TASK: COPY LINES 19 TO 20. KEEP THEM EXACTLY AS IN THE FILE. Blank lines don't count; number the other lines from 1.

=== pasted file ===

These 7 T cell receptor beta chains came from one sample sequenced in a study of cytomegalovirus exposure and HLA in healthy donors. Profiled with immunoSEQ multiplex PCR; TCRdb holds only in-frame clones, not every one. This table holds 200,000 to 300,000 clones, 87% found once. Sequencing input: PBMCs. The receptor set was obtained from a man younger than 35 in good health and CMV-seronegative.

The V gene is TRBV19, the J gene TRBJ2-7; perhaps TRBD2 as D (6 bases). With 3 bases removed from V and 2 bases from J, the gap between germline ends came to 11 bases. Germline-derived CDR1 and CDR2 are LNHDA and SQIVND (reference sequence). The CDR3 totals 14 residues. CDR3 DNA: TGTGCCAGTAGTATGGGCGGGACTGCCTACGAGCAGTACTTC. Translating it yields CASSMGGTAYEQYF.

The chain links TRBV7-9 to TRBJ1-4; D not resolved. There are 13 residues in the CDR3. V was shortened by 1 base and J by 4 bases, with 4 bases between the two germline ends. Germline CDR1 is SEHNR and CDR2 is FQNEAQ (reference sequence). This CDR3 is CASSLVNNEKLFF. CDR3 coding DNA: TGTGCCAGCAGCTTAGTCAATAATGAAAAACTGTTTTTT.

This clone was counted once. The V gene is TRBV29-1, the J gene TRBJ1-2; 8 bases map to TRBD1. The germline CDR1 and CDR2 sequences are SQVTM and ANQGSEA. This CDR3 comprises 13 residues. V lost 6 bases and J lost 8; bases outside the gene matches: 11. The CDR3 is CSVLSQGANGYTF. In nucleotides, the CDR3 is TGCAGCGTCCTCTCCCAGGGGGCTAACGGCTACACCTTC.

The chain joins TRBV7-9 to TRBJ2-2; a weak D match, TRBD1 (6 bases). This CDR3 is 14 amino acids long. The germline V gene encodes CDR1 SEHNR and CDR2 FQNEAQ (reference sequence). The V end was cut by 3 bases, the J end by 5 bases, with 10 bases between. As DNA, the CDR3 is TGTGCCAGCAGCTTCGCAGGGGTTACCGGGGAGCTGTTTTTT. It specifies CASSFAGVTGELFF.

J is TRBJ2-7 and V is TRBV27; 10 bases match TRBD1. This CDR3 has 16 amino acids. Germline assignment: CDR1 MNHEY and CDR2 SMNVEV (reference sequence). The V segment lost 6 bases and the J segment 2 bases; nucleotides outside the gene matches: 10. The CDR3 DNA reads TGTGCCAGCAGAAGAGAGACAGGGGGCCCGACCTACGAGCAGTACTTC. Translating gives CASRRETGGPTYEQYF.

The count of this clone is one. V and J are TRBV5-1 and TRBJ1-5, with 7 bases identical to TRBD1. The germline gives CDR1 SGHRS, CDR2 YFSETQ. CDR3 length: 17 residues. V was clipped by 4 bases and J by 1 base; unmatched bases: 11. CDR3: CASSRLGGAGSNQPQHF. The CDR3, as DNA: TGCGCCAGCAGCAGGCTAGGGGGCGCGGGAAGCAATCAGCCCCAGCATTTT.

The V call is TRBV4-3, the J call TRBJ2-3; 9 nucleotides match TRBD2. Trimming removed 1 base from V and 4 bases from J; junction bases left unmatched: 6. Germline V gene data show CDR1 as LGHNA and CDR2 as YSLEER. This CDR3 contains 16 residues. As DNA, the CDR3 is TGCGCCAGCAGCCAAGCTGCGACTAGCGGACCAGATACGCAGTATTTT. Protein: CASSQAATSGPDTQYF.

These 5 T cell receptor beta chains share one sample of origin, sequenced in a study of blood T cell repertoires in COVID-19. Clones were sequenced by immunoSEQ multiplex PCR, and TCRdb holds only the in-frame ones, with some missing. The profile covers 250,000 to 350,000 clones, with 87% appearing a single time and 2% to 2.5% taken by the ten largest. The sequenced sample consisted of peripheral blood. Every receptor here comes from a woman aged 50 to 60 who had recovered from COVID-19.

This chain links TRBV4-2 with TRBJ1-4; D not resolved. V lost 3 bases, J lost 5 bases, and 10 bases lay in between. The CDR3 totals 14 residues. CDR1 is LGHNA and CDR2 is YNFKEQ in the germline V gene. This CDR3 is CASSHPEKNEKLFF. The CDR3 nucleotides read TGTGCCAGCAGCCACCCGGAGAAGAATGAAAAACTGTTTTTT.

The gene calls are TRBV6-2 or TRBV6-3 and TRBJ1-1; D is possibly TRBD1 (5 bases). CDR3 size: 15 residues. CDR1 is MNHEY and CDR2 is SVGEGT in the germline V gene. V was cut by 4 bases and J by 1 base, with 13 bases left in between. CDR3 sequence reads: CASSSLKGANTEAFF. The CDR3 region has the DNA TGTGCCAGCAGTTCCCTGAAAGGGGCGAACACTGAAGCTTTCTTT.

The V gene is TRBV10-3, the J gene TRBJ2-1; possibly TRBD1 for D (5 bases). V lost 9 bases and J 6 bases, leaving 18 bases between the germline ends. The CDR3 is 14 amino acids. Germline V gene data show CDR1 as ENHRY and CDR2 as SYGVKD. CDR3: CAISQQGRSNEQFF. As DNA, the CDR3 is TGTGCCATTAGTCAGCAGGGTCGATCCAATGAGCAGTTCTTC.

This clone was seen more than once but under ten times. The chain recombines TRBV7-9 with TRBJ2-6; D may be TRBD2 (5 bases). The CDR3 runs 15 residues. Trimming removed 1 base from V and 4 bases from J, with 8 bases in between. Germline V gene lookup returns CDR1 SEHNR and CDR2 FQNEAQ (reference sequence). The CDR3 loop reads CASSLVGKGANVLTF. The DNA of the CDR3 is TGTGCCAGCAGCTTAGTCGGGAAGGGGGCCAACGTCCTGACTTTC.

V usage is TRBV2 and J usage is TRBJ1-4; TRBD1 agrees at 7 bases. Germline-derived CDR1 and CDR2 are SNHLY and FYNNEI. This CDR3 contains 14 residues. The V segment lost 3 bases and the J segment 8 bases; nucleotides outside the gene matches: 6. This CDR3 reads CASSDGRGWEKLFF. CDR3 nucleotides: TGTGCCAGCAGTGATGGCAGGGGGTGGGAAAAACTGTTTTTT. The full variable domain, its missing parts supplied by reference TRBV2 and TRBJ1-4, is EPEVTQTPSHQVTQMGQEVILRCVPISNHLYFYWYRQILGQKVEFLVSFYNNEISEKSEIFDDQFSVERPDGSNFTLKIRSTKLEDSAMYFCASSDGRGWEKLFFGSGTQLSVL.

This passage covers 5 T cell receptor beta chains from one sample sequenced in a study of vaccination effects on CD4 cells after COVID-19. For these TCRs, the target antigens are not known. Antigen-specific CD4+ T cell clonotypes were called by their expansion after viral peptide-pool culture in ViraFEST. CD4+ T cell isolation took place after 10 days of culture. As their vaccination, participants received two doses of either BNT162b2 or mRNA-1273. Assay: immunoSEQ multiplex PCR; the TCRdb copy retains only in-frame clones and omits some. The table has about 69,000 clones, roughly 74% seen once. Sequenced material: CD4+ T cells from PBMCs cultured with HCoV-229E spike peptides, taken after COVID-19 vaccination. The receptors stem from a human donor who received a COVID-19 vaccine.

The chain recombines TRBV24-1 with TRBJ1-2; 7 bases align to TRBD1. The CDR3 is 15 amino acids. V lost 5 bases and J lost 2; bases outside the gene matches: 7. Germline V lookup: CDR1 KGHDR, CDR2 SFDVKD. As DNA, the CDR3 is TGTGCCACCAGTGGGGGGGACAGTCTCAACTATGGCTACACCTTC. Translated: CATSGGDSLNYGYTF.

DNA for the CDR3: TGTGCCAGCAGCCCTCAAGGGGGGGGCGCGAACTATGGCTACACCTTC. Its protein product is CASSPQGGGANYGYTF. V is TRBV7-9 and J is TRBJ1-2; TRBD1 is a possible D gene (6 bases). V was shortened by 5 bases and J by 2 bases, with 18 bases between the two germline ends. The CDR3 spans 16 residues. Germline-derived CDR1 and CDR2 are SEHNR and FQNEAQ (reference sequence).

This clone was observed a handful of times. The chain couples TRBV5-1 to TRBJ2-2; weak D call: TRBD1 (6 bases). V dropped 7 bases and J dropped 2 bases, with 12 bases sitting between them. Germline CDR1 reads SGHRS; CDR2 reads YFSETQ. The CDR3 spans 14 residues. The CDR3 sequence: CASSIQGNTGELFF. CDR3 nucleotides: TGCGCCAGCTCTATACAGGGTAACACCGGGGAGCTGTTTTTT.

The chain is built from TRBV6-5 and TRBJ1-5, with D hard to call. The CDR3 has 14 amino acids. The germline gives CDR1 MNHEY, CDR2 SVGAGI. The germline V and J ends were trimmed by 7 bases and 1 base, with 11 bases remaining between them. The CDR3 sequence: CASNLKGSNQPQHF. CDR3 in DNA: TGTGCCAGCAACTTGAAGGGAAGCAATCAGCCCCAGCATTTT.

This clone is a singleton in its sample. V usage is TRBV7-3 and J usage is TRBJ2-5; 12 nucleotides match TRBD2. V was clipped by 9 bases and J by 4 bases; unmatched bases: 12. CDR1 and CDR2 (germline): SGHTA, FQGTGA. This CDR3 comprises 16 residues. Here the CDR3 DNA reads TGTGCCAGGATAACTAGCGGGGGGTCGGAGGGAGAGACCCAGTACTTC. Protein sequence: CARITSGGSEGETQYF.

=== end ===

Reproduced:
The chain is built from TRBV6-5 and TRBJ1-5, with D hard to call. The CDR3 has 14 amino acids. The germline gives CDR1 MNHEY, CDR2 SVGAGI. The germline V and J ends were trimmed by 7 bases and 1 base, with 11 bases remaining between them. The CDR3 sequence: CASNLKGSNQPQHF. CDR3 in DNA: TGTGCCAGCAACTTGAAGGGAAGCAATCAGCCCCAGCATTTT.

This clone is a singleton in its sample. V usage is TRBV7-3 and J usage is TRBJ2-5; 12 nucleotides match TRBD2. V was clipped by 9 bases and J by 4 bases; unmatched bases: 12. CDR1 and CDR2 (germline): SGHTA, FQGTGA. This CDR3 comprises 16 residues. Here the CDR3 DNA reads TGTGCCAGGATAACTAGCGGGGGGTCGGAGGGAGAGACCCAGTACTTC. Protein sequence: CARITSGGSEGETQYF.